With temperatures hovering around -20°C coupled
with high winds and snow, the Nunavut Mining Symposium Society
kicked off its annual two-day conference in Iqaluit, Nunavut.
Willms & Shier lawyers John Donihee, Julie Abouchar and Charles
Birchall attended to take in Nunavut's largest mineral sector
trade show, network with key government, industry and Inuit
Association representatives and meet friends and colleagues. The
clear message from the Symposium is that communication, investment,
patience and diligence remain the key ingredients to developing
Nunavut's mineral and exploration sector – and to playing
a key role in shaping the future of Nunavut.
Delegates were welcomed by VIPs including the Honourable Peter
Taptuna, Premier of Nunavut, the Honourable Leona Aglukkaq,
Minister of the Canadian Northern Economic Development Agency and
Minister of Environment, and James Eetoolook, Vice-President,
Nunavut Tunngavik Incorporated.
Symposium speakers spoke about projects set to advance and
others yet to be fully explored. They acknowledged that
establishing infrastructure to construct and operate mines, as well
as to deliver products to markets, remains the key challenge to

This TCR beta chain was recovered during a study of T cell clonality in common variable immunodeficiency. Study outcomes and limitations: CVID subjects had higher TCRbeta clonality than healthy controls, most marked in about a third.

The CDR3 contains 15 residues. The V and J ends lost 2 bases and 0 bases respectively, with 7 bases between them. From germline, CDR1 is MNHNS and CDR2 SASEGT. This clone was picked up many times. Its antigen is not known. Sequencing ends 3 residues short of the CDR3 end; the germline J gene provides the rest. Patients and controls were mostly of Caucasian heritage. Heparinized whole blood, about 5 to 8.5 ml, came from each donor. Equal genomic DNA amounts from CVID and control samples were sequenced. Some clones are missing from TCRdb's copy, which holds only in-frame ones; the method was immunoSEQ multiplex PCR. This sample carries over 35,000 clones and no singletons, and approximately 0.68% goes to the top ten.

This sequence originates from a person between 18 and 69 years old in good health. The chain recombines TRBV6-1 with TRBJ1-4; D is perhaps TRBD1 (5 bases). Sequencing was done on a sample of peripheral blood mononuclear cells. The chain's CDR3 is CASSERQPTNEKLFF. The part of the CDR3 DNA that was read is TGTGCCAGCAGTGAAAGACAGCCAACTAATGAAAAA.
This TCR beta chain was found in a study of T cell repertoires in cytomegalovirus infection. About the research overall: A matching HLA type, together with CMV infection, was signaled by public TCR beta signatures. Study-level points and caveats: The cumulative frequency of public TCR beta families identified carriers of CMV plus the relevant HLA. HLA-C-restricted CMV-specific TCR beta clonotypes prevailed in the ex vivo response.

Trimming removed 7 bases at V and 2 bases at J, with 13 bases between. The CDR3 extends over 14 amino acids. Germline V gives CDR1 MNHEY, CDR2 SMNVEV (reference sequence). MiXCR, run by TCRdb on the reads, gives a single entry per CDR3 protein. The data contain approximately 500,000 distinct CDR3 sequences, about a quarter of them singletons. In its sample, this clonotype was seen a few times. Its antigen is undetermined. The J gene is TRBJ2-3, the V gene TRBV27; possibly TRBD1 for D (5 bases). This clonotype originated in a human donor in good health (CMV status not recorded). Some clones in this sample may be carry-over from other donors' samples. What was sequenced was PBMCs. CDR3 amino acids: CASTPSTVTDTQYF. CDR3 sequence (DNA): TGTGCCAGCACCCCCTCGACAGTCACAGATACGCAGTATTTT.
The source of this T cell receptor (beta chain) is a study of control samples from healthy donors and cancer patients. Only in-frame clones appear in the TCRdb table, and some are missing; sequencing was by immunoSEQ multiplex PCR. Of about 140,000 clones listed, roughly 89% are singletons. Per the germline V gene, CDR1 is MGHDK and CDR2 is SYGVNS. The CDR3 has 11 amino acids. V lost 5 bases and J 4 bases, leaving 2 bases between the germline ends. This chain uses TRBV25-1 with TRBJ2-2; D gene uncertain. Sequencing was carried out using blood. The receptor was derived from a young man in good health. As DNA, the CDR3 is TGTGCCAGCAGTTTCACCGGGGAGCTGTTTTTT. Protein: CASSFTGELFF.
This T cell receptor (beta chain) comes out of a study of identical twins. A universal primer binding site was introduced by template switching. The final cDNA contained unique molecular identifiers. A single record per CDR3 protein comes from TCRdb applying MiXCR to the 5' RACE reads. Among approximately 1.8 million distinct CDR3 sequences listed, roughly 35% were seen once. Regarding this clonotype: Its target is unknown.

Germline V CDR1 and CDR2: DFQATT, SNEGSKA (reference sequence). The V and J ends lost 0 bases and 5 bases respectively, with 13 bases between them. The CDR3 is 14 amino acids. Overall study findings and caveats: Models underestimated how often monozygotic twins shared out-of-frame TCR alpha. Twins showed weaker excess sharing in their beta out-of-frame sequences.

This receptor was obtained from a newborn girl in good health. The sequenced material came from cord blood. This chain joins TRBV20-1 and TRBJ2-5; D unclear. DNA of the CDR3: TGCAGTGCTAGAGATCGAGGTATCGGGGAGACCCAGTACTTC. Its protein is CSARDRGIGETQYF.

resource development in Nunavut.
Nunavut Project Updates
The Symposium featured updates on projects across the
Meadowbank mine – Delegates
learned that gold production levels are expected to increase at
Meadowbank mine – Nunavut's only currently producing mine
located 70 kilometres north of Baker Lake. In 2013, the mine set
records, with the mill processing an average of 11,398 tonnes per
day in the fourth quarter.
Hope Bay gold project – The
Hope Bay gold project, located 90 kilometres south of Cambridge
Bay, has a new owner. TMAC Resources has determined that the mine
has a life of 10 years with estimates of recovered gold at 2.25
million ounces. Hope Bay has already received regulatory approvals
and TMAC Resources is looking this year to secure additional
funding to continue exploration work.
Back River Gold project –
Sabina Gold and Silver Corp has filed a draft environmental impact
statement for their its Back River Gold project with the Nunavut
Impact Review Board. The project is located approximately 400
kilometres southeast of Cambridge Bay.
Mary River iron mine project –
The Nunavut Impact Review Board is expected to release
recommendations on the early revenue phase of Baffinland's Mary
River iron mine project, located 160 kilometres south of Pond
Inlet. Public hearings were held in the Pond Inlet the last week of
January 2014 to give individuals and organizations an opportunity
to comment on the phased approach being proposed by
Regulatory Change and Economic Development
Willms & Shier lawyers also attended a series of sessions
dealing with improvements and changes to Nunavut's regulatory
system. The Northern Projects Management Office and The Mining
Association of Canada provided updates.
The last day of the Symposium featured sessions focused on
community economic development and investment in infrastructure. A
detailed session on uranium mining and the Kiggavik Project located
80 kilometres west of Baker Lake was also held.
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